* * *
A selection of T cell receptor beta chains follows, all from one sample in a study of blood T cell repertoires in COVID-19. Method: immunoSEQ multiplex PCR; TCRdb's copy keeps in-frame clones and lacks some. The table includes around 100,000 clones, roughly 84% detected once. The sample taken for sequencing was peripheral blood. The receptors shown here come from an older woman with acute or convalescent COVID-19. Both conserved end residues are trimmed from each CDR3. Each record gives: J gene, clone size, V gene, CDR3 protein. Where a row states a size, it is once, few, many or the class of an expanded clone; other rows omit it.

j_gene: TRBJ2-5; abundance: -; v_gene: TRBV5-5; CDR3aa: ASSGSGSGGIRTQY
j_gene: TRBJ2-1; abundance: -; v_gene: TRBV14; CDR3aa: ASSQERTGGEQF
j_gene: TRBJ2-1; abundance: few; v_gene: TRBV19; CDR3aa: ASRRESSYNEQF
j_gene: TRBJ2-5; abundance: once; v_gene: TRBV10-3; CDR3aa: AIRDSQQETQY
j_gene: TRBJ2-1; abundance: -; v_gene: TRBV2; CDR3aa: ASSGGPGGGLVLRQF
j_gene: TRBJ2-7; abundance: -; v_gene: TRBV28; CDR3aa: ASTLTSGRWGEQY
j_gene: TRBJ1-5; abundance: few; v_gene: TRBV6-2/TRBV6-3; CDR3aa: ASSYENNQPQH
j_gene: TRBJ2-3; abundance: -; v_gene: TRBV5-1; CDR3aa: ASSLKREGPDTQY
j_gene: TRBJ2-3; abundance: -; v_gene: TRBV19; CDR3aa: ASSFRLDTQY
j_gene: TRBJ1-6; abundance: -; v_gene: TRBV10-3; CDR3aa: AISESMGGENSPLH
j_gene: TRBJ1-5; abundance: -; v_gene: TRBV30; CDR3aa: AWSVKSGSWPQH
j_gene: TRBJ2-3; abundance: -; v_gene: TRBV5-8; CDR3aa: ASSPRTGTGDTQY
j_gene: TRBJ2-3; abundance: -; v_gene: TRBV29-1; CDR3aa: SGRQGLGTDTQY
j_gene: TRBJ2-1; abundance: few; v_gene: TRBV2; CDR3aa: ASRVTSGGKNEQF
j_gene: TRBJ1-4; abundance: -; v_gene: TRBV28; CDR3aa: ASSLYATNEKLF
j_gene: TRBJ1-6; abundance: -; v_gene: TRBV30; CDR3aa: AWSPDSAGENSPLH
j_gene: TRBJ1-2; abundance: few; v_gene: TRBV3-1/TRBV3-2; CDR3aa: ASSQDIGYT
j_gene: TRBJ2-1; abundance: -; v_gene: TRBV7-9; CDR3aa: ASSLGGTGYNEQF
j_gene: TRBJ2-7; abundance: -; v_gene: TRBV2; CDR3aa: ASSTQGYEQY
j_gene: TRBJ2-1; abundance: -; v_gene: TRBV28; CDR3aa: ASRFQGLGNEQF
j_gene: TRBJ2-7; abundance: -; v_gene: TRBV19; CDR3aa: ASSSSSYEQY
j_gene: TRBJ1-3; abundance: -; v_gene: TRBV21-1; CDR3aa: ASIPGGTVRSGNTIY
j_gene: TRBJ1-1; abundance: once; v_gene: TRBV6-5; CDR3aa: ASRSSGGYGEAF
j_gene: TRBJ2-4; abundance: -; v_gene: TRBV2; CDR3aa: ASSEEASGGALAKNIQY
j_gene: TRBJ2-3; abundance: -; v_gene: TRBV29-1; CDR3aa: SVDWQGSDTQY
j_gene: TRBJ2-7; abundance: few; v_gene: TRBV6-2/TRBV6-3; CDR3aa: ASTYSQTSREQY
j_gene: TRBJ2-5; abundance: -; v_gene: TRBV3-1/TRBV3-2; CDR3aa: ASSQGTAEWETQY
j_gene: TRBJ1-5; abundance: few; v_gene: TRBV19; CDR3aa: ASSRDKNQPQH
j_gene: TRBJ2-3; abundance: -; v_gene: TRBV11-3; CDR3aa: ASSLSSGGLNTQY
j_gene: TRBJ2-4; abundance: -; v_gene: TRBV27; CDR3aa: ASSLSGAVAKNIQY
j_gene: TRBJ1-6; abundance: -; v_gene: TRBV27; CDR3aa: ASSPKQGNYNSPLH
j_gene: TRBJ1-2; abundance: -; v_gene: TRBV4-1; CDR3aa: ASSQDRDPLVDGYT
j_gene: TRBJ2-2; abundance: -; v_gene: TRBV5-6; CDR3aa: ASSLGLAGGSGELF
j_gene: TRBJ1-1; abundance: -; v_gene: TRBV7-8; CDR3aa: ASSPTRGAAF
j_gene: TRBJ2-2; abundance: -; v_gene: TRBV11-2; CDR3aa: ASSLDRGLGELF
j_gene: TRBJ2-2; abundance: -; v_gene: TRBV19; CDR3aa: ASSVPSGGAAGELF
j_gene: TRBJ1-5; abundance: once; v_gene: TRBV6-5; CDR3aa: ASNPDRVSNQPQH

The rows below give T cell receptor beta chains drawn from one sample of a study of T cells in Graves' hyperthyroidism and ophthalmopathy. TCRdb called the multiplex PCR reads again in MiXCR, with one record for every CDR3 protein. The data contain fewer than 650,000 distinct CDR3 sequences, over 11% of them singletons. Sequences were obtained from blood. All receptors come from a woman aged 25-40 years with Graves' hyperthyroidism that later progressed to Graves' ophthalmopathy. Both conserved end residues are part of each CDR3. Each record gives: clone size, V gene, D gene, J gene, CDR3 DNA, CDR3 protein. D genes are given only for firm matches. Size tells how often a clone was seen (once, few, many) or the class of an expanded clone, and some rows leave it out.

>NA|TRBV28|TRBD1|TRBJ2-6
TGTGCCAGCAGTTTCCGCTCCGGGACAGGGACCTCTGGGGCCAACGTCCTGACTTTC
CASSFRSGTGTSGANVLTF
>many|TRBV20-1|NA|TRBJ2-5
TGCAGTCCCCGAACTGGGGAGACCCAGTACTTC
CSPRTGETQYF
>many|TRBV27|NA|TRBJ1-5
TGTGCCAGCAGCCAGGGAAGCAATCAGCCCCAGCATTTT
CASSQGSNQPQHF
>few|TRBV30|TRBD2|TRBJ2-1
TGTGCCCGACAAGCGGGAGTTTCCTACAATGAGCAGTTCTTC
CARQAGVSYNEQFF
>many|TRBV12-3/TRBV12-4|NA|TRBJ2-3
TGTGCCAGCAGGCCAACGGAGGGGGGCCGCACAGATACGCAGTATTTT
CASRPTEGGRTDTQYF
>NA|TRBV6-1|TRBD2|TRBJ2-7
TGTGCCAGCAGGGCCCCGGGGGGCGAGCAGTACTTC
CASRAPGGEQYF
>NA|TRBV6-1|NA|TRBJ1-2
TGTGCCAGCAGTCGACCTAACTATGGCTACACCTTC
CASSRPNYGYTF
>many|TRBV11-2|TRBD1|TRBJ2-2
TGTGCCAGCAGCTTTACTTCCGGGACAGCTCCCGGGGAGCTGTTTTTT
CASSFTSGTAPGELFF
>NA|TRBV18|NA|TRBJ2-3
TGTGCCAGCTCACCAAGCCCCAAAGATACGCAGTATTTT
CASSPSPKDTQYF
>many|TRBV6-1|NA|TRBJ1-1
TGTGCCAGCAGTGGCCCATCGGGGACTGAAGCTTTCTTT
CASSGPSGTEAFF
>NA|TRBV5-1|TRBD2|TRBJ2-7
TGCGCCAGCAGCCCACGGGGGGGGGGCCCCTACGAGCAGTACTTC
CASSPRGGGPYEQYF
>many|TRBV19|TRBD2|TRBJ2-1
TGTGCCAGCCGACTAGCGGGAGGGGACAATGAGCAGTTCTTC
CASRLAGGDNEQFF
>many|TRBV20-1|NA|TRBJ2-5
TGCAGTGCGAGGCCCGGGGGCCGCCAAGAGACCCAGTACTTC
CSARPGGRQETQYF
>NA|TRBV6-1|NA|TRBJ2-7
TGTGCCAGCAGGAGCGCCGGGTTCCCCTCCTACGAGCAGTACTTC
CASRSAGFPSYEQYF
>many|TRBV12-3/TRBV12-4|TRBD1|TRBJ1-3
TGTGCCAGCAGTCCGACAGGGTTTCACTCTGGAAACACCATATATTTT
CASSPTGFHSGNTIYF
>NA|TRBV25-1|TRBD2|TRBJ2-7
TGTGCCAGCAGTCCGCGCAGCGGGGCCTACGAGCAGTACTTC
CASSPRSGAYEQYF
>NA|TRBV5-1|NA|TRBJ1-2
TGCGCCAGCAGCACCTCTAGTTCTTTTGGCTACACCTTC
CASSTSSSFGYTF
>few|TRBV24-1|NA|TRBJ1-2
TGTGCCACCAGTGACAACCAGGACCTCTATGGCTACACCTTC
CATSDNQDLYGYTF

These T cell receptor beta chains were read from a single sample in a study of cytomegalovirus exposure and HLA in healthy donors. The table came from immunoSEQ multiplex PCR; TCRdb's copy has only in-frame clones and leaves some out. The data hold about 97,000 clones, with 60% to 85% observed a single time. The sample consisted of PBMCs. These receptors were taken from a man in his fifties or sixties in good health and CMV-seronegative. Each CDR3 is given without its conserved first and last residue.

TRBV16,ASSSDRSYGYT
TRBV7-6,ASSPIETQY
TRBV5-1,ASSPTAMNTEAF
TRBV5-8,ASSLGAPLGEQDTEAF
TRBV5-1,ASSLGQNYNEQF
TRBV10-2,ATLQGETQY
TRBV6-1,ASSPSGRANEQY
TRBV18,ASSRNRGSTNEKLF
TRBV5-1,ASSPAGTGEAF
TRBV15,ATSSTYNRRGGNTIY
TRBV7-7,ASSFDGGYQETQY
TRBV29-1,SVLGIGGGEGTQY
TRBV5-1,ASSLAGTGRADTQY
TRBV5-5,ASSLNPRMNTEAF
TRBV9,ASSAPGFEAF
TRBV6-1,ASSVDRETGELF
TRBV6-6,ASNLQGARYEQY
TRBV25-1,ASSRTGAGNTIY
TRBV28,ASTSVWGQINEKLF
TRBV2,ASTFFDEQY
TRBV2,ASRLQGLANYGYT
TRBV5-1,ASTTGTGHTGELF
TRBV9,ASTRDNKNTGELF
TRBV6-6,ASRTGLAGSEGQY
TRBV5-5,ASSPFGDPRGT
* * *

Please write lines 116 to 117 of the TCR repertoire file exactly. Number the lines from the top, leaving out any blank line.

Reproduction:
TRBV5-1,ASTTGTGHTGELF
TRBV9,ASTRDNKNTGELF